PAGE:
Alumni and Student Updates

Excellence, Rewarded

Our alumni are hard-working, inspiring, committed, engaging — and we’d like to take this opportunity to recognize three alumni whose stories caught our eye over the past few months. For more stories and inspiration, please see the ClassNotes section.

Honoring a Veteran
Veteran Richard Layton, M.D. ’54, received the University of Washington’s 2014 Distinguished Alumni Veterans Award in November 2014. A petty officer, second class, in World War II, Dr. Layton traveled to Bikini Atoll in the Marshall Islands on a top-secret mission, charting the effects of atomic bomb blasts on naval ships at sea. Following his service, Dr. Layton practiced family medicine and served as director of the family medicine residency program at Providence Hospital. An advocate for rural medicine, he also helped pioneer the WWAMI and MEDEX Northwest programs.

Dr. Layton is pictured with his wife, Marilyn; photo: Tara Brown.

A Local Humanitarian
Acknowledged by her peers and patients as a vital part of the Native American healthcare community throughout the state of Montana, LeeAnna Muzquiz, M.D. ’00, was given the Dr. George Saari Humanitarianism Award by Montana State University in 2014. Dr. Muzquiz is the medical director and a full-time physician for the Confederated Salish and Kootenai Tribes (of which she is a member). In addition to serving as a specialist in adolescent medicine, women’s health and diabetes for the Tribal Health Department, she is active in health policy and advocacy issues. Dr. Muzquiz also serves on the WWAMI Montana Program admissions committee.

Photo: Clare McLean.

An Award for Advocacy
In October, the Multicultural Alumni Partnership honored alumnus Benjamin Vazquez, M.D. ’07, with the 2014 Distinguished Alumnus Award. Dr. Vazquez was recognized for his commitment to underserved communities in southwest Washington and for his advocacy in promoting healthcare careers for minority, LGBTQ and rural students.


UW Night at the Mariners

Photos: Lynne Salkin Morris

Last year, more than 100 UW School of Medicine alumni and their families came together for a night at the Mariners. Join us again this year at Safeco Field’s Lookout Landing for 300-level seats and a private barbeque dinner with baseball favorites. Mark your calendar, and stay tuned for more details!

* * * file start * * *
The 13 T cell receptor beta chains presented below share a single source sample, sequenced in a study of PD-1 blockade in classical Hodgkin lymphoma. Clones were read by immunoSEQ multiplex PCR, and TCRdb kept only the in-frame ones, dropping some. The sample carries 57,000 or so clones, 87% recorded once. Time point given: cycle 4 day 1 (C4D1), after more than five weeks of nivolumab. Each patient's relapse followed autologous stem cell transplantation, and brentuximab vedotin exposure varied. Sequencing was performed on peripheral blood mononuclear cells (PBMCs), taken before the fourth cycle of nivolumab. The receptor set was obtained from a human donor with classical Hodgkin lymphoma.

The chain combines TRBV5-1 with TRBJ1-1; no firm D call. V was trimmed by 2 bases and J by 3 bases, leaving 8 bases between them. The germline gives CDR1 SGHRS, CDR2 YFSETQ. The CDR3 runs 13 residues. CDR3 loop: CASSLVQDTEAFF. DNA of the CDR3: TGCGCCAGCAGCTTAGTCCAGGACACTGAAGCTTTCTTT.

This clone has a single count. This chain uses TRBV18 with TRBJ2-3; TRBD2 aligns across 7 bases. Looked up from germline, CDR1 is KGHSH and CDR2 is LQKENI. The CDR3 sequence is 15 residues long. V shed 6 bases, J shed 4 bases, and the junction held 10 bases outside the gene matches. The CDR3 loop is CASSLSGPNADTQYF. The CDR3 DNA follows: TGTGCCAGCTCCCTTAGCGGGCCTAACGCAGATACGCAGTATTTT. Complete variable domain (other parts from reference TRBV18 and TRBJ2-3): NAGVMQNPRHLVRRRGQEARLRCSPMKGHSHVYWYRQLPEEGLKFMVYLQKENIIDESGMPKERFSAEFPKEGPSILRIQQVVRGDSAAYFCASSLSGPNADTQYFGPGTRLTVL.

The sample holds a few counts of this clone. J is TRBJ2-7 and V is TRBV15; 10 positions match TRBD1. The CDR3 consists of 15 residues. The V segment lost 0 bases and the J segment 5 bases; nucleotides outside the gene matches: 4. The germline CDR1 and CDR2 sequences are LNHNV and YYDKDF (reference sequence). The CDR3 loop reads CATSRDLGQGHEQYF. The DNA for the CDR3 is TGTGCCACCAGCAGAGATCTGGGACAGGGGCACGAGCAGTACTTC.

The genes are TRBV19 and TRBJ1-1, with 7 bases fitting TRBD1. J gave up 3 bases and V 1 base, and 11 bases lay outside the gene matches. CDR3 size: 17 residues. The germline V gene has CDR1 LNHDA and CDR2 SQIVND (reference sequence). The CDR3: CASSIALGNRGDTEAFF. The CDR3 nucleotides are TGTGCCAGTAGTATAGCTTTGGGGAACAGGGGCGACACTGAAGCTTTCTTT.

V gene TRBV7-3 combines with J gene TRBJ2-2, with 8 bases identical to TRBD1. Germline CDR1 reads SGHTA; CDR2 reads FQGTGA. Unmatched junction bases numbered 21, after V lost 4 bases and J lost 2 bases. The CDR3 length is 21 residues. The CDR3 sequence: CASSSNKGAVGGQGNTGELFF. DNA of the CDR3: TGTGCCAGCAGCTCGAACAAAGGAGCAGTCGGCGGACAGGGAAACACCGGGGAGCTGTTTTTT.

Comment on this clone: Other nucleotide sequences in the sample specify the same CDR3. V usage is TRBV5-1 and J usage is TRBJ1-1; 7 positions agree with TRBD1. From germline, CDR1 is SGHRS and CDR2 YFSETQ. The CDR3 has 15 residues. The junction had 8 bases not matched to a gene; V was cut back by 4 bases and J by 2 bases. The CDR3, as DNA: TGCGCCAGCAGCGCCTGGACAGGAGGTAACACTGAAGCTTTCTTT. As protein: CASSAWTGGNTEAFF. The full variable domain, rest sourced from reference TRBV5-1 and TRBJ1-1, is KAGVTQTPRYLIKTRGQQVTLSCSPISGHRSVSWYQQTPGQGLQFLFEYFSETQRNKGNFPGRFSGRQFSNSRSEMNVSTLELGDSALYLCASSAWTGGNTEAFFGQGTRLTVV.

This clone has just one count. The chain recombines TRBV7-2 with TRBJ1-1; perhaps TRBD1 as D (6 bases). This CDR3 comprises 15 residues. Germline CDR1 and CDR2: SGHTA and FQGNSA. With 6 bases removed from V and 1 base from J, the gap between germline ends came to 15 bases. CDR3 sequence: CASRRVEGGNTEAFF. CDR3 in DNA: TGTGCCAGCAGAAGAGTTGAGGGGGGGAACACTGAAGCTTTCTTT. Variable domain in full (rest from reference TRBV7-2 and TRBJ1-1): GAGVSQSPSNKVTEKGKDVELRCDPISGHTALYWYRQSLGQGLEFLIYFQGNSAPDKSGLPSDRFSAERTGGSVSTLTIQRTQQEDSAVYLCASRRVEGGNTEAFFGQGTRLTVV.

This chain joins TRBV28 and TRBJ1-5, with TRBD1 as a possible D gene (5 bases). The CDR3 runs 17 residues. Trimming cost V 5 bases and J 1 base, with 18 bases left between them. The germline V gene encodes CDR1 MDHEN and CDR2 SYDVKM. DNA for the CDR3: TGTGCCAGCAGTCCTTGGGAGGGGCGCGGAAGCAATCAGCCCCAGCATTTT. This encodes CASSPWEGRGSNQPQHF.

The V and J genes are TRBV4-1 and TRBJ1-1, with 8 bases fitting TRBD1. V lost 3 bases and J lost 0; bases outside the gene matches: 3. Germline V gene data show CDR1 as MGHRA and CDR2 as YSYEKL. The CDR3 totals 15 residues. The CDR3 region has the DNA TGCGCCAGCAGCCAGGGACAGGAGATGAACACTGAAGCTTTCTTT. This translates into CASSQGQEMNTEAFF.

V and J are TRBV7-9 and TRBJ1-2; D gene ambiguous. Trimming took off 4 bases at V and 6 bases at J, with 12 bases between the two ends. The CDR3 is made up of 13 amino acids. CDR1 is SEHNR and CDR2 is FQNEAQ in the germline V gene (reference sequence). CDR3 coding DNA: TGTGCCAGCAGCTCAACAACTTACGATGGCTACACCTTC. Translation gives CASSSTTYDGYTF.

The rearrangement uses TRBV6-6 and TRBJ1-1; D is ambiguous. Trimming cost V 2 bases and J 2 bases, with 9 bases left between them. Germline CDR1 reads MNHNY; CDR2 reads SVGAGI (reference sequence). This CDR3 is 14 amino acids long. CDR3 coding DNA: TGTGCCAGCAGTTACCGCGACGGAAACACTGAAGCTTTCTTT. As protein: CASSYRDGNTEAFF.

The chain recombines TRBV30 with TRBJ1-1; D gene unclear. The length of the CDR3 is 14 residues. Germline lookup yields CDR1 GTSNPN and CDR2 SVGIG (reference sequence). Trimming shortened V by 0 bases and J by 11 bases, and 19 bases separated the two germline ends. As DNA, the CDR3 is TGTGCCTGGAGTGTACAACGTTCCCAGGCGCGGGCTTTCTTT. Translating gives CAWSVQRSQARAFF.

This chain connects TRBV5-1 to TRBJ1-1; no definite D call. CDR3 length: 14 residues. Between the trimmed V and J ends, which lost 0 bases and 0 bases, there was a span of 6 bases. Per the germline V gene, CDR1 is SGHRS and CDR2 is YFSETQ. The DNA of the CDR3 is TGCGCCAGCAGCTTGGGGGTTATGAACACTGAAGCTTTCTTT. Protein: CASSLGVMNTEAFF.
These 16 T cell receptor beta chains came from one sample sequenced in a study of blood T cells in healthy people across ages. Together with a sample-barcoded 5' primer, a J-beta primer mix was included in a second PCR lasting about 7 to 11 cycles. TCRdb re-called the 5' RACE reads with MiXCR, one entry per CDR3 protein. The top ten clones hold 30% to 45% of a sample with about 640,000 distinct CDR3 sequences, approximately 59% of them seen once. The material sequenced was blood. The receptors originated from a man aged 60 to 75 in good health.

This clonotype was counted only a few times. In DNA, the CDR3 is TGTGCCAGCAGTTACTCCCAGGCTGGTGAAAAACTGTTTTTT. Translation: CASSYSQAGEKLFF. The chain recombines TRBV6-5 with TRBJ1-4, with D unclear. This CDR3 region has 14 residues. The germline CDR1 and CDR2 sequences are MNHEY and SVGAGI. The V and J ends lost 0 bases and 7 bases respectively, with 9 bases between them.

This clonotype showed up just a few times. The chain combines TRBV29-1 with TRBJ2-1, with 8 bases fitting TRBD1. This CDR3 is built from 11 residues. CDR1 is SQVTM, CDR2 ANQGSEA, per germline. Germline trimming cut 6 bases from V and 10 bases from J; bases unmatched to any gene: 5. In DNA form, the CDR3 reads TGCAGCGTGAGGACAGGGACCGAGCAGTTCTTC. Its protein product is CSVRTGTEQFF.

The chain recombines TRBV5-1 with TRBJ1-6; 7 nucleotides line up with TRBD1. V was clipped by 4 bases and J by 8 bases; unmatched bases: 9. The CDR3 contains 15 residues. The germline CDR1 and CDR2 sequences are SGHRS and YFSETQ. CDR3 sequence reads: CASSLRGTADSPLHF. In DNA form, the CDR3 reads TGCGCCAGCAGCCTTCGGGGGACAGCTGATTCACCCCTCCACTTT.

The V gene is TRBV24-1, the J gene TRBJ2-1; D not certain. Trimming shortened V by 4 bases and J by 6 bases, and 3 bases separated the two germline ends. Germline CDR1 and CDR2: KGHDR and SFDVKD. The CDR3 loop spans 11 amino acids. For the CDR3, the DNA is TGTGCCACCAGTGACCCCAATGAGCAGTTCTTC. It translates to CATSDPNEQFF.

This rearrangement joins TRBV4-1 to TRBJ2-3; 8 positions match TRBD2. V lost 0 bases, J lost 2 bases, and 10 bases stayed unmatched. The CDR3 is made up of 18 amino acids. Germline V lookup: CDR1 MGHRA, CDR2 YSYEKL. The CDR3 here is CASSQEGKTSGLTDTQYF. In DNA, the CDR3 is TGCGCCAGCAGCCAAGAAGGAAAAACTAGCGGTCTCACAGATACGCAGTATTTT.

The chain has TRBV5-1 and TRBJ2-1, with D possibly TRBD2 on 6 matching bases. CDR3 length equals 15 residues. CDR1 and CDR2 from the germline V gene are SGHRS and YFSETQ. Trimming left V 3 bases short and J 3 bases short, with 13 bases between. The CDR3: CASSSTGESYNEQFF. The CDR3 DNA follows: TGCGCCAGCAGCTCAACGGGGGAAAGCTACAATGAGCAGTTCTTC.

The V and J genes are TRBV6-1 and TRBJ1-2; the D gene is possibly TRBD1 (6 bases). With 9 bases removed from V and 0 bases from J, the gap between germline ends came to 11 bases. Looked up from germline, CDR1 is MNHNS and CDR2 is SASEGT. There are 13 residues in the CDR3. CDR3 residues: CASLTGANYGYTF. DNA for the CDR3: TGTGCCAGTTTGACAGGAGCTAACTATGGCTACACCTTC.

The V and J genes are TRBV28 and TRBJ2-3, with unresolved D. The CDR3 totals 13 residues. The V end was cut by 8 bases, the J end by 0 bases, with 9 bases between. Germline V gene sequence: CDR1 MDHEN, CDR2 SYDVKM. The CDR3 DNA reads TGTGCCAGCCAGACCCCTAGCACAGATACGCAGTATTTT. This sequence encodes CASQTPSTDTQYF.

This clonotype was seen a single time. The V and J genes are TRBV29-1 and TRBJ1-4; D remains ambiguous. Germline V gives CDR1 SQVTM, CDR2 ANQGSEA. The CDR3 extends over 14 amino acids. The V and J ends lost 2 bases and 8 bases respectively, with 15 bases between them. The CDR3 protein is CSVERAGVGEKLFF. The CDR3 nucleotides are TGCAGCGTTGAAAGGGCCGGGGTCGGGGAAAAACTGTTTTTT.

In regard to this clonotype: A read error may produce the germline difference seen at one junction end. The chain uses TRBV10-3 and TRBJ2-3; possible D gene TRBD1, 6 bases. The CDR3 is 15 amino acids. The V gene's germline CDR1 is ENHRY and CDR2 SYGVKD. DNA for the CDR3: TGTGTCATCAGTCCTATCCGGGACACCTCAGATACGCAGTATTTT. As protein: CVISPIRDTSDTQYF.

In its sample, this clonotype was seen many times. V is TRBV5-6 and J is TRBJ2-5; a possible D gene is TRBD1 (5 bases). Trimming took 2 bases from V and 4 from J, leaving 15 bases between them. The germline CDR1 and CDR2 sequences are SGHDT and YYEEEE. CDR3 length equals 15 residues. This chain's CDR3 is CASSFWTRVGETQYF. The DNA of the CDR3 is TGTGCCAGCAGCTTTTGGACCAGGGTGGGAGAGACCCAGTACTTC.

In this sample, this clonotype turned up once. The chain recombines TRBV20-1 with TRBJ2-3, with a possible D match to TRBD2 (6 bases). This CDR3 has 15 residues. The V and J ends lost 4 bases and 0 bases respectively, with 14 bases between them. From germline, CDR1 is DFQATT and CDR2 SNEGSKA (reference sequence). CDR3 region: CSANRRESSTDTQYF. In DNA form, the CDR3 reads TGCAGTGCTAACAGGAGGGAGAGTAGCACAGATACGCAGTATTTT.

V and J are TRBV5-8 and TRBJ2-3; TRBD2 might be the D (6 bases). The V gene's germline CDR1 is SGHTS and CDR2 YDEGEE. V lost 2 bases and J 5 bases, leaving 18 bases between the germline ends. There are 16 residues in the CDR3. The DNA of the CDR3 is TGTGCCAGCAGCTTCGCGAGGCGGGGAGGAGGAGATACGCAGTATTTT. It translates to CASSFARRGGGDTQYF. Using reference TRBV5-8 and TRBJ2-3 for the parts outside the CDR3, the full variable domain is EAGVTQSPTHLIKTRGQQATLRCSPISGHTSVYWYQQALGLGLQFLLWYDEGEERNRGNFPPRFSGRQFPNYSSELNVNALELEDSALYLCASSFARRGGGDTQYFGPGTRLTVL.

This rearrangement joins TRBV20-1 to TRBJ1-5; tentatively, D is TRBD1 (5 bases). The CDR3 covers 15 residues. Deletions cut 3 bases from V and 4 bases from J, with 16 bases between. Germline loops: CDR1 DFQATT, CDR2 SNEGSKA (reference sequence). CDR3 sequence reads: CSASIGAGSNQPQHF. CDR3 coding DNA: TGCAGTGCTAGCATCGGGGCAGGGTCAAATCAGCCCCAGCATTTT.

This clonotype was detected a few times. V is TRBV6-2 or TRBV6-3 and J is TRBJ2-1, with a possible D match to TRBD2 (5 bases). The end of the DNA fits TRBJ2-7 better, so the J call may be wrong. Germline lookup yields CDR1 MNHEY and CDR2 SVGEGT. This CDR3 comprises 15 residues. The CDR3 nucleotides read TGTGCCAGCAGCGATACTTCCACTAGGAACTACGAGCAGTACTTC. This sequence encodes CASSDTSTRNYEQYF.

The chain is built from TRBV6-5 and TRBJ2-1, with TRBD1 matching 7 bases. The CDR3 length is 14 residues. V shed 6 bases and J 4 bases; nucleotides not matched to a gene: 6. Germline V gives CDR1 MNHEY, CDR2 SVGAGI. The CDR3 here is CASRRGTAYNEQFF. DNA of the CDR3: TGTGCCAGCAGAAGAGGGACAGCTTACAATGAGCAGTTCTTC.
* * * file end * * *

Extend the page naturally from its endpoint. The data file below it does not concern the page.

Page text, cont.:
Seattle Mariners vs. Los Angeles Angels
Friday, July 10 • 7:10 p.m.

To learn more, contact the UW School of Medicine Alumni Relations office at medalum@uw.edu, 206.685.1875 or toll free at 1.866.633.2586.


Small Investment, Big Impact: HOST

Every fall and winter, thousands of fourth-year medical students traverse the U.S. Collectively, they spend a great deal of money to interview for residency positions. But our alumni are making a dent in the bill by participating in HOST (Help Our Students Travel). Each year, alumni open their homes to our students, providing a comfortable place to stay and perspectives that only experience can offer. On behalf of our students, we thank the 70 hosts who participated in the 2014–15 school year.

By the Numbers

Number of volunteers: 70

Number of classes represented: 48 (1966–2014)

Number of cities represented: 47

Most frequently visited cities: Albuquerque, Ann Arbor, Boston, Chicago, Denver, Portland, San Diego

Number of students participating: 157

Number of requests made: 320

Number of nights students were hosted: 285

Approximate savings for students: more than $40,000
(assumes lodging costs of $150/night)

You Can Help!
To HOST, all you need is a spare bed or couch. The more volunteers we have, the more students we can serve — and it’s never too early to sign up. Visit uwmedalumni.org/volunteer to register, or contact the UW School of Medicine Alumni Relations office at medalum@uw.edu, 206.685.1875, or toll free 1.866.633.2586.


A Taste of “Real” Life With the SAID Program

Vijaya Galic, M.D. ’04, Res. ’10, spoke with students interested in her work as an OB/GYN at a regional cancer center.